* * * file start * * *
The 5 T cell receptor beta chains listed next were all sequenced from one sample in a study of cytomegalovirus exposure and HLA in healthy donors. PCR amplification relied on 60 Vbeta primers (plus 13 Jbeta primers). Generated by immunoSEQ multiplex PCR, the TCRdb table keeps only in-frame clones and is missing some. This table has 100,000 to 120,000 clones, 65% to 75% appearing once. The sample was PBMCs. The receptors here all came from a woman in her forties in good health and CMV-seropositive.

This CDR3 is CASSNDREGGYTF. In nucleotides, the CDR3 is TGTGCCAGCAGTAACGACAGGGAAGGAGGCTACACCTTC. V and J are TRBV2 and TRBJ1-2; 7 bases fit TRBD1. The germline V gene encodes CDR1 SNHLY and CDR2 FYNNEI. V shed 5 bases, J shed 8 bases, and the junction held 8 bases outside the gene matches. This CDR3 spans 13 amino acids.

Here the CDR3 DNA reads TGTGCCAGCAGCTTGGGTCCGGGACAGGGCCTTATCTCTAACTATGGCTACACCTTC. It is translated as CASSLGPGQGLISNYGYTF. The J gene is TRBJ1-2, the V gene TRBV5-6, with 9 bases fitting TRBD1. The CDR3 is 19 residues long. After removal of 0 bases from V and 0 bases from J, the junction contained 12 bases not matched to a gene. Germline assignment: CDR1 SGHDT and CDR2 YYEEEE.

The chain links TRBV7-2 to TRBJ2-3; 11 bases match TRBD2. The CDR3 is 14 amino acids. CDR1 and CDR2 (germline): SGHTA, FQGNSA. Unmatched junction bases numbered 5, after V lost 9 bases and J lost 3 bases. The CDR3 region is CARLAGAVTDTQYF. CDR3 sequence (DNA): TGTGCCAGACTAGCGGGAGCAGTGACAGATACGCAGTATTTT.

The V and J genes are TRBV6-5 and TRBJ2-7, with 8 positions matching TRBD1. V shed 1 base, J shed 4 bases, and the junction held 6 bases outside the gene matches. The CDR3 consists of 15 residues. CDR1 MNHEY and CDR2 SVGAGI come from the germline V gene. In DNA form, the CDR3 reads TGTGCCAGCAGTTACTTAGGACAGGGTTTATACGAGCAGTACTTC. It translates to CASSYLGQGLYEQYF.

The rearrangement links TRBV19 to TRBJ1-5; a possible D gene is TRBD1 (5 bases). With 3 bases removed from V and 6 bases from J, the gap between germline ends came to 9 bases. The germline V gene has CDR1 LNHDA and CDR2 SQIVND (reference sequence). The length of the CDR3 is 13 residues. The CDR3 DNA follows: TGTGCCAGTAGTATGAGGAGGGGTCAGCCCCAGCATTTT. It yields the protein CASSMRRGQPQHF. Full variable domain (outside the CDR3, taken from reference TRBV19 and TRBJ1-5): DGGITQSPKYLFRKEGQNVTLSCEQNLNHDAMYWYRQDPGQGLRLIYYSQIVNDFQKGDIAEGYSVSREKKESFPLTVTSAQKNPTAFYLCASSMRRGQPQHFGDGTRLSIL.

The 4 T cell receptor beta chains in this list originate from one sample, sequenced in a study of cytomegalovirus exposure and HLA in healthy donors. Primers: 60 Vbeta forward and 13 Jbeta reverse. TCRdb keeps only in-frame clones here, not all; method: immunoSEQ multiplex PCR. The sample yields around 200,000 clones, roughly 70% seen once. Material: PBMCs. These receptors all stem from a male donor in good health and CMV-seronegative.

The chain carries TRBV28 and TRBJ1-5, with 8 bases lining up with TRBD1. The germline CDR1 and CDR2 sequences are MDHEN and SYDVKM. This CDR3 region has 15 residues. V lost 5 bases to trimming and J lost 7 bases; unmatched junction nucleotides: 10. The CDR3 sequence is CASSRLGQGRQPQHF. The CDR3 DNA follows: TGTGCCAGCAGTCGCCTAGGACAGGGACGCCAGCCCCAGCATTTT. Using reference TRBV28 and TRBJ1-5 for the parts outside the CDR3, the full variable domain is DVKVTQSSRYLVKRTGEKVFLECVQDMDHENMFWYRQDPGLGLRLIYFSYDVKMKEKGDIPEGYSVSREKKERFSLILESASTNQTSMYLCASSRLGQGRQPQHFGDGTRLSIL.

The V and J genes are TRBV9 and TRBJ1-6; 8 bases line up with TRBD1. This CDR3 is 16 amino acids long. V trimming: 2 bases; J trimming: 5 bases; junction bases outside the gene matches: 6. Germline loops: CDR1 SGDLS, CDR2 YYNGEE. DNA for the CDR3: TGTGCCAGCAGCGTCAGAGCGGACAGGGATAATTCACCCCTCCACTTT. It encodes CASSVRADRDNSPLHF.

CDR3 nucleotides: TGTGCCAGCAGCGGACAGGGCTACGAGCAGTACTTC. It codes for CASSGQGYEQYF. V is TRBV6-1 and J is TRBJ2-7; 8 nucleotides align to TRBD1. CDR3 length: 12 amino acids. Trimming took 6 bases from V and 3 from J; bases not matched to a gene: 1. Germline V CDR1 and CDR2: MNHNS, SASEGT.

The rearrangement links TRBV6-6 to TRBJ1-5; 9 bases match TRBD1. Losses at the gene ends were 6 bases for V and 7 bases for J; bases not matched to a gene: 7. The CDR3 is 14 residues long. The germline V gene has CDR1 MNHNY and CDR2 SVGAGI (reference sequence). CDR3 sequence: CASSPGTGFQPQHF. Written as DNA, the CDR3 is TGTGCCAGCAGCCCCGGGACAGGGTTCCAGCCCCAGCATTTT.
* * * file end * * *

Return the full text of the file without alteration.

The 5 T cell receptor beta chains listed next were all sequenced from one sample in a study of cytomegalovirus exposure and HLA in healthy donors. PCR amplification relied on 60 Vbeta primers (plus 13 Jbeta primers). Generated by immunoSEQ multiplex PCR, the TCRdb table keeps only in-frame clones and is missing some. This table has 100,000 to 120,000 clones, 65% to 75% appearing once. The sample was PBMCs. The receptors here all came from a woman in her forties in good health and CMV-seropositive.

This CDR3 is CASSNDREGGYTF. In nucleotides, the CDR3 is TGTGCCAGCAGTAACGACAGGGAAGGAGGCTACACCTTC. V and J are TRBV2 and TRBJ1-2; 7 bases fit TRBD1. The germline V gene encodes CDR1 SNHLY and CDR2 FYNNEI. V shed 5 bases, J shed 8 bases, and the junction held 8 bases outside the gene matches. This CDR3 spans 13 amino acids.

Here the CDR3 DNA reads TGTGCCAGCAGCTTGGGTCCGGGACAGGGCCTTATCTCTAACTATGGCTACACCTTC. It is translated as CASSLGPGQGLISNYGYTF. The J gene is TRBJ1-2, the V gene TRBV5-6, with 9 bases fitting TRBD1. The CDR3 is 19 residues long. After removal of 0 bases from V and 0 bases from J, the junction contained 12 bases not matched to a gene. Germline assignment: CDR1 SGHDT and CDR2 YYEEEE.

The chain links TRBV7-2 to TRBJ2-3; 11 bases match TRBD2. The CDR3 is 14 amino acids. CDR1 and CDR2 (germline): SGHTA, FQGNSA. Unmatched junction bases numbered 5, after V lost 9 bases and J lost 3 bases. The CDR3 region is CARLAGAVTDTQYF. CDR3 sequence (DNA): TGTGCCAGACTAGCGGGAGCAGTGACAGATACGCAGTATTTT.

The V and J genes are TRBV6-5 and TRBJ2-7, with 8 positions matching TRBD1. V shed 1 base, J shed 4 bases, and the junction held 6 bases outside the gene matches. The CDR3 consists of 15 residues. CDR1 MNHEY and CDR2 SVGAGI come from the germline V gene. In DNA form, the CDR3 reads TGTGCCAGCAGTTACTTAGGACAGGGTTTATACGAGCAGTACTTC. It translates to CASSYLGQGLYEQYF.

The rearrangement links TRBV19 to TRBJ1-5; a possible D gene is TRBD1 (5 bases). With 3 bases removed from V and 6 bases from J, the gap between germline ends came to 9 bases. The germline V gene has CDR1 LNHDA and CDR2 SQIVND (reference sequence). The length of the CDR3 is 13 residues. The CDR3 DNA follows: TGTGCCAGTAGTATGAGGAGGGGTCAGCCCCAGCATTTT. It yields the protein CASSMRRGQPQHF. Full variable domain (outside the CDR3, taken from reference TRBV19 and TRBJ1-5): DGGITQSPKYLFRKEGQNVTLSCEQNLNHDAMYWYRQDPGQGLRLIYYSQIVNDFQKGDIAEGYSVSREKKESFPLTVTSAQKNPTAFYLCASSMRRGQPQHFGDGTRLSIL.

The 4 T cell receptor beta chains in this list originate from one sample, sequenced in a study of cytomegalovirus exposure and HLA in healthy donors. Primers: 60 Vbeta forward and 13 Jbeta reverse. TCRdb keeps only in-frame clones here, not all; method: immunoSEQ multiplex PCR. The sample yields around 200,000 clones, roughly 70% seen once. Material: PBMCs. These receptors all stem from a male donor in good health and CMV-seronegative.

The chain carries TRBV28 and TRBJ1-5, with 8 bases lining up with TRBD1. The germline CDR1 and CDR2 sequences are MDHEN and SYDVKM. This CDR3 region has 15 residues. V lost 5 bases to trimming and J lost 7 bases; unmatched junction nucleotides: 10. The CDR3 sequence is CASSRLGQGRQPQHF. The CDR3 DNA follows: TGTGCCAGCAGTCGCCTAGGACAGGGACGCCAGCCCCAGCATTTT. Using reference TRBV28 and TRBJ1-5 for the parts outside the CDR3, the full variable domain is DVKVTQSSRYLVKRTGEKVFLECVQDMDHENMFWYRQDPGLGLRLIYFSYDVKMKEKGDIPEGYSVSREKKERFSLILESASTNQTSMYLCASSRLGQGRQPQHFGDGTRLSIL.

The V and J genes are TRBV9 and TRBJ1-6; 8 bases line up with TRBD1. This CDR3 is 16 amino acids long. V trimming: 2 bases; J trimming: 5 bases; junction bases outside the gene matches: 6. Germline loops: CDR1 SGDLS, CDR2 YYNGEE. DNA for the CDR3: TGTGCCAGCAGCGTCAGAGCGGACAGGGATAATTCACCCCTCCACTTT. It encodes CASSVRADRDNSPLHF.

CDR3 nucleotides: TGTGCCAGCAGCGGACAGGGCTACGAGCAGTACTTC. It codes for CASSGQGYEQYF. V is TRBV6-1 and J is TRBJ2-7; 8 nucleotides align to TRBD1. CDR3 length: 12 amino acids. Trimming took 6 bases from V and 3 from J; bases not matched to a gene: 1. Germline V CDR1 and CDR2: MNHNS, SASEGT.

The rearrangement links TRBV6-6 to TRBJ1-5; 9 bases match TRBD1. Losses at the gene ends were 6 bases for V and 7 bases for J; bases not matched to a gene: 7. The CDR3 is 14 residues long. The germline V gene has CDR1 MNHNY and CDR2 SVGAGI (reference sequence). CDR3 sequence: CASSPGTGFQPQHF. Written as DNA, the CDR3 is TGTGCCAGCAGCCCCGGGACAGGGTTCCAGCCCCAGCATTTT.